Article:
cheers Darrel
 

dw1305

Well-Known Member
5 Year Member
Hi all,
But there are so many other ways to do ...like with hydrocloric acid for example.
That is a method you can use, the pH will fall because the addition of H+ ions will have converted the temporary (dKH) carbonate hardness to CO2, which out-gases. It doesn't change the permanent hardness (dGH), because you just get CaCl2 formed. Calcium chloride is highly soluble, so you have Ca++ and 2Cl- ions in solution.

CaCO3+ HCl -> CaCl2 + CO2 + H2O

Personally I'm not convinced that there is very much advantage in acid-softened hard water over hard water. You haven't changed the amount of cations, or the conductivity, just the pH.

cheers Darrel
 

Mil

New Member
I’m not sure I’m confident enough to start dosing HCl acid.
I’ve collected about 10l of rainwater and used an old filter to turn it over some carbon for a few hours and added that to the 125l tank. % wise it’s not a lot but will slowly keep doing this every few days to see if it helps.
Alder cones have also been added this evening.
Fingers crossed!
 

themountain

Active Member
5 Year Member
Personally I'm not convinced that there is very much advantage in acid-softened hard water over hard water. You haven't changed the amount of cations, or the conductivity, just the pH.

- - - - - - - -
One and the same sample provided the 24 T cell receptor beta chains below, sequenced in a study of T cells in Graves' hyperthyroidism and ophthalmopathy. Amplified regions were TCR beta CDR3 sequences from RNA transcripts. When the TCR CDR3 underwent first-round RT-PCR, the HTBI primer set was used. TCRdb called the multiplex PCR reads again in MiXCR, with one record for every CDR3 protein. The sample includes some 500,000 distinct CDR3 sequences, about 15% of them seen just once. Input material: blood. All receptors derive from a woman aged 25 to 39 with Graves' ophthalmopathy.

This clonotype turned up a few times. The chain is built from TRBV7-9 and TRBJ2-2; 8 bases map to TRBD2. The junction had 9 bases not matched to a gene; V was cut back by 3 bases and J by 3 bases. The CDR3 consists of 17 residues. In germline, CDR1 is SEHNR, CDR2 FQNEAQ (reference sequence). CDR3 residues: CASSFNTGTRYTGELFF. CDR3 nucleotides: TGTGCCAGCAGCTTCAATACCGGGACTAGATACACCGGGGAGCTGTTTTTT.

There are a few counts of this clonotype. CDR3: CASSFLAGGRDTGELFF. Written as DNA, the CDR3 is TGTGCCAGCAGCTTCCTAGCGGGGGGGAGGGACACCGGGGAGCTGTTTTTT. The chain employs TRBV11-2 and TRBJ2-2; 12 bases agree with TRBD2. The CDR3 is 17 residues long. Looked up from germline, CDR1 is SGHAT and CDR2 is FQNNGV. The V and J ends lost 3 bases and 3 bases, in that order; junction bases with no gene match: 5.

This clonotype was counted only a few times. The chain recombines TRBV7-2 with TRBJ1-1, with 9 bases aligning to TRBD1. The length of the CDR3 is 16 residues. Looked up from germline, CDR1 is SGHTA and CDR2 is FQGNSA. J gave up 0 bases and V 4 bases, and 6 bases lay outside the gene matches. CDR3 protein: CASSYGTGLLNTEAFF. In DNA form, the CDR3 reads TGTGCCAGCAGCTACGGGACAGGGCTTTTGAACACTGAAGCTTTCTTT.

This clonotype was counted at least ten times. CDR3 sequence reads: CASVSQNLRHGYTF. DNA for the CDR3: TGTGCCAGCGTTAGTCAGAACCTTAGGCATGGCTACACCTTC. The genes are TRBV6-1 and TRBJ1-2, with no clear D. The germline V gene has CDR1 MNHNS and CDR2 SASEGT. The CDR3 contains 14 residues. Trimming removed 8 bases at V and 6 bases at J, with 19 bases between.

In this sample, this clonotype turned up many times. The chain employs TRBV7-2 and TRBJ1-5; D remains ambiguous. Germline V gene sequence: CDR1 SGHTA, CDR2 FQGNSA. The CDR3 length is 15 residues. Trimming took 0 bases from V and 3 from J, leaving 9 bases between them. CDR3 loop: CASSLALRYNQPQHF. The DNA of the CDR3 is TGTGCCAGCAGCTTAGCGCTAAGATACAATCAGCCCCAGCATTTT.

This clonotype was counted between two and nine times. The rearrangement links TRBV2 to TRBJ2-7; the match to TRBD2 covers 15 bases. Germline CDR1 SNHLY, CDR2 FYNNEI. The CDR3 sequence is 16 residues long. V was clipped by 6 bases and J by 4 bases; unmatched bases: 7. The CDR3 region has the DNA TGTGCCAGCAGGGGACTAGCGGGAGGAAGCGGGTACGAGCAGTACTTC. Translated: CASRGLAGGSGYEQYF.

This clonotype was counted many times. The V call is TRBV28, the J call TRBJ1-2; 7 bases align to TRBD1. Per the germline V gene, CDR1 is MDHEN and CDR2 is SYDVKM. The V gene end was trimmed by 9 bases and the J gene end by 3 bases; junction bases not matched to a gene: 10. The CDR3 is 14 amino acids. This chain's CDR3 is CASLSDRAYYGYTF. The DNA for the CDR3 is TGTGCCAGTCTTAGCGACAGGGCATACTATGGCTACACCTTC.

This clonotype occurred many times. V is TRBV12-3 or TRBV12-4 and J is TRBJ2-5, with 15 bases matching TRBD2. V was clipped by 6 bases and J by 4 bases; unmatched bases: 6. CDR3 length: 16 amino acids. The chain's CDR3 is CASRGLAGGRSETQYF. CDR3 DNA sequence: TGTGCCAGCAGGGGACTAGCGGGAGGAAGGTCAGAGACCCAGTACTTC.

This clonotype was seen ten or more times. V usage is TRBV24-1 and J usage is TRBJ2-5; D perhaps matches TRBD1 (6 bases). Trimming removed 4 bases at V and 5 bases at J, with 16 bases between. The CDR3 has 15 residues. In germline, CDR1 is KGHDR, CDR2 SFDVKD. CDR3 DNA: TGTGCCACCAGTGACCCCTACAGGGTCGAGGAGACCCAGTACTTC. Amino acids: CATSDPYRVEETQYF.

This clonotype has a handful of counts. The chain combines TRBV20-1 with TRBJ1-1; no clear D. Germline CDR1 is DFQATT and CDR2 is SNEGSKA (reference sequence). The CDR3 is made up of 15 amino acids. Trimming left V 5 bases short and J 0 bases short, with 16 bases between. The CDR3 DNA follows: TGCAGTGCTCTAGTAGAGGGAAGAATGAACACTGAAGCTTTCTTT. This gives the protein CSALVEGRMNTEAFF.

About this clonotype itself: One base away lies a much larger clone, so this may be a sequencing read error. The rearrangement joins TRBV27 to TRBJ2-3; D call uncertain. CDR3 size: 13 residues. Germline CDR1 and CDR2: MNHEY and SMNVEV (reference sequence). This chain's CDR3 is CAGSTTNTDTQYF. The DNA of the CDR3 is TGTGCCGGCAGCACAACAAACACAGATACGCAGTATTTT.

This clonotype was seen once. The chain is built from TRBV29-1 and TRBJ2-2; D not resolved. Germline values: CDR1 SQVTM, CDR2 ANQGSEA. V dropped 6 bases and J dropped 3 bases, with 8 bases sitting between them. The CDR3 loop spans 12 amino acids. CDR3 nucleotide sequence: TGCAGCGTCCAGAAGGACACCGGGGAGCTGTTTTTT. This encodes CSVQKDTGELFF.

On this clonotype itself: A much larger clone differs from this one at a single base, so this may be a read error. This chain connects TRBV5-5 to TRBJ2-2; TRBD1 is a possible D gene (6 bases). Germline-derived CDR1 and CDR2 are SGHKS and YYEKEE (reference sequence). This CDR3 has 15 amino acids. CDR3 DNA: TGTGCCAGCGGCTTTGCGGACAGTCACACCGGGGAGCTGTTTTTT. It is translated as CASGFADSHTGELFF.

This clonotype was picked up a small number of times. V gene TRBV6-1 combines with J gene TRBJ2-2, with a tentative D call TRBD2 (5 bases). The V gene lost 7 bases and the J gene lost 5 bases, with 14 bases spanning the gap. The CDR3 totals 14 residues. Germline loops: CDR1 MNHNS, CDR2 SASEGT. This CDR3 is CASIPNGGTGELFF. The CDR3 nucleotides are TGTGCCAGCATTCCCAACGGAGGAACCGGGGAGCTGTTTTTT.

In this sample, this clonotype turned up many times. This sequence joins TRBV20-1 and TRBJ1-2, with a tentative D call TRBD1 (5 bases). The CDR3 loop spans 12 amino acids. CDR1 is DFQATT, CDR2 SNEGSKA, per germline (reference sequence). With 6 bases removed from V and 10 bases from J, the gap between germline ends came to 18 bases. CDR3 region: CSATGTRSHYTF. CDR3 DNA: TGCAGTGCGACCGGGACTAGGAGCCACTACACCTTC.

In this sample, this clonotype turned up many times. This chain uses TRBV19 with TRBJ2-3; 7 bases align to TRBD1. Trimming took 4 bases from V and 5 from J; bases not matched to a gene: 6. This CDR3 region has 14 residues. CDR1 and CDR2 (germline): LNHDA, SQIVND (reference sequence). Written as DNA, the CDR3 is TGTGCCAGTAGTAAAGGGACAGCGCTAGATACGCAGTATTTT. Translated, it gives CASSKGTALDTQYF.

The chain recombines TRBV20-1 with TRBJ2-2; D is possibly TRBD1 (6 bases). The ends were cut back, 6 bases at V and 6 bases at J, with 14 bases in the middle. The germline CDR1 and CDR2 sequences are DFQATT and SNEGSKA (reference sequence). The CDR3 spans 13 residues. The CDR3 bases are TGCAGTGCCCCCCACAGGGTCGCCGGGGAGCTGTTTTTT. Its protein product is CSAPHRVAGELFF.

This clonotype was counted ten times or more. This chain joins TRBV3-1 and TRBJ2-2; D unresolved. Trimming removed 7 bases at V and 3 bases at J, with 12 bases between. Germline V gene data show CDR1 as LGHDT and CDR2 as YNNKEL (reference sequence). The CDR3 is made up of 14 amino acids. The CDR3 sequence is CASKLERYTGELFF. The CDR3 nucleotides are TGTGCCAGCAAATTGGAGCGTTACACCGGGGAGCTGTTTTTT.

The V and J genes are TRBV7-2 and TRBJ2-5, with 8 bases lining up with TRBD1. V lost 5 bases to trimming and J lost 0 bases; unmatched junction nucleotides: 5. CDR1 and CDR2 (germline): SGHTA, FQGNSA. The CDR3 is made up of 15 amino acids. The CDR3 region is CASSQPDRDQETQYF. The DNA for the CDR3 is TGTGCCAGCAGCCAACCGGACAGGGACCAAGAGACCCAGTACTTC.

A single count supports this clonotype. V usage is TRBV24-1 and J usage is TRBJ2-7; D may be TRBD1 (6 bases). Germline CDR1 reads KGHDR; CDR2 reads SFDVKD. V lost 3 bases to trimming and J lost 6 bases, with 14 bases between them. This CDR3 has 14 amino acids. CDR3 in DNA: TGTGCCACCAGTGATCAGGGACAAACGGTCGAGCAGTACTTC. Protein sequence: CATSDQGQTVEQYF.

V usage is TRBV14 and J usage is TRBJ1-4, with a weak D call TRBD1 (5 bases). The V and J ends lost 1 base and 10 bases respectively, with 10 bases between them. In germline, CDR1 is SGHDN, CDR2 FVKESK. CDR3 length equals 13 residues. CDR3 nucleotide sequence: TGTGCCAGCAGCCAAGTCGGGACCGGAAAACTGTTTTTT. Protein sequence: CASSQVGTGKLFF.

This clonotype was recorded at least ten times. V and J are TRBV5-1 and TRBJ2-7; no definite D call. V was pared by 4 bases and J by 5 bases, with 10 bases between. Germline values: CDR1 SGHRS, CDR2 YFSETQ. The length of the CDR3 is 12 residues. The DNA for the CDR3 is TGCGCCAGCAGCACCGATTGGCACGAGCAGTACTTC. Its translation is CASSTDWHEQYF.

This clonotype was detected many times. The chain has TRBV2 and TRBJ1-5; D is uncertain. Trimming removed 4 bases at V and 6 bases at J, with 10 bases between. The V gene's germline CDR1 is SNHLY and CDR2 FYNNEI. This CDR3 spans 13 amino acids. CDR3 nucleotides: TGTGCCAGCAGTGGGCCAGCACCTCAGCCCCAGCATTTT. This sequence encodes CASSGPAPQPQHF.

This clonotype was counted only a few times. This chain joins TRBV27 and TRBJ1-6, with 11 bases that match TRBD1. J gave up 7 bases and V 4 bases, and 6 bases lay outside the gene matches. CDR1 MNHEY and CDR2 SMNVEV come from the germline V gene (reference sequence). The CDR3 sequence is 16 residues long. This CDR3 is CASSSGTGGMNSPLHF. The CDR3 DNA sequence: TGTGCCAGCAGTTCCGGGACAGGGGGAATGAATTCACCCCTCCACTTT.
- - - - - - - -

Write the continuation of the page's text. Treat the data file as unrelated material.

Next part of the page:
l
Certainly right but for every ° KH consumed by hydrochloric acid, the conductivity increases by approx. 11 μS / cm
and per half of the KH the pH decreases by 0.3 units..so the you have to do the math to the water you have . There is probably no way around a cation/anion exchanger when your water is that hard.
 

themountain

Active Member
5 Year Member
I’m not sure I’m confident enough to start dosing HCl acid.
I’ve collected about 10l of rainwater and used an old filter to turn it over some carbon for a few hours and added that to the 125l tank. % wise it’s not a lot but will slowly keep doing this every few days to see if it helps.
Alder cones have also been added this evening.
Fingers crossed!
You could buy some purified water and mix it in when you do waterchange...125l doesnt sound so complicated to deal with. How hard is your tap water anyway?
 

Jon Webb

New Member
I have hard water here in the southern desert of New Mexico. Very hard, with high carbonates. I dilute the tap water 1:1 with r/o or distilled water. I also use Fluval peat granules in the filter, and found it doesn’t take much- perhaps 1/2” in a nylon net in a small canister. You can see the tea stain, and if it gets too dark, I add a 25% water change (the 1:1 mix) to my regular routine of a weekly 25% water change. The growth of my plants, the health of my fish and snails, to include fry production, lead me to believe that my tea stained water at pH 6.8 is effective. When I scale up to a 75 gallon tank for Discus, a school of tetras, and some corys, I’ll be adding a few Apistos, and hope to report some fry, as I’ve had with Discus in the past. I’ll let you know, and good luck with your city water. By the way, I am a biochemist, but what we do with aquaria is gardening, an art, and doing too much technical tweaking undermines the stability of a balanced environment in our little gardens. Follow pH, and watch the plants and animals closely. And buy tank-bred livestock.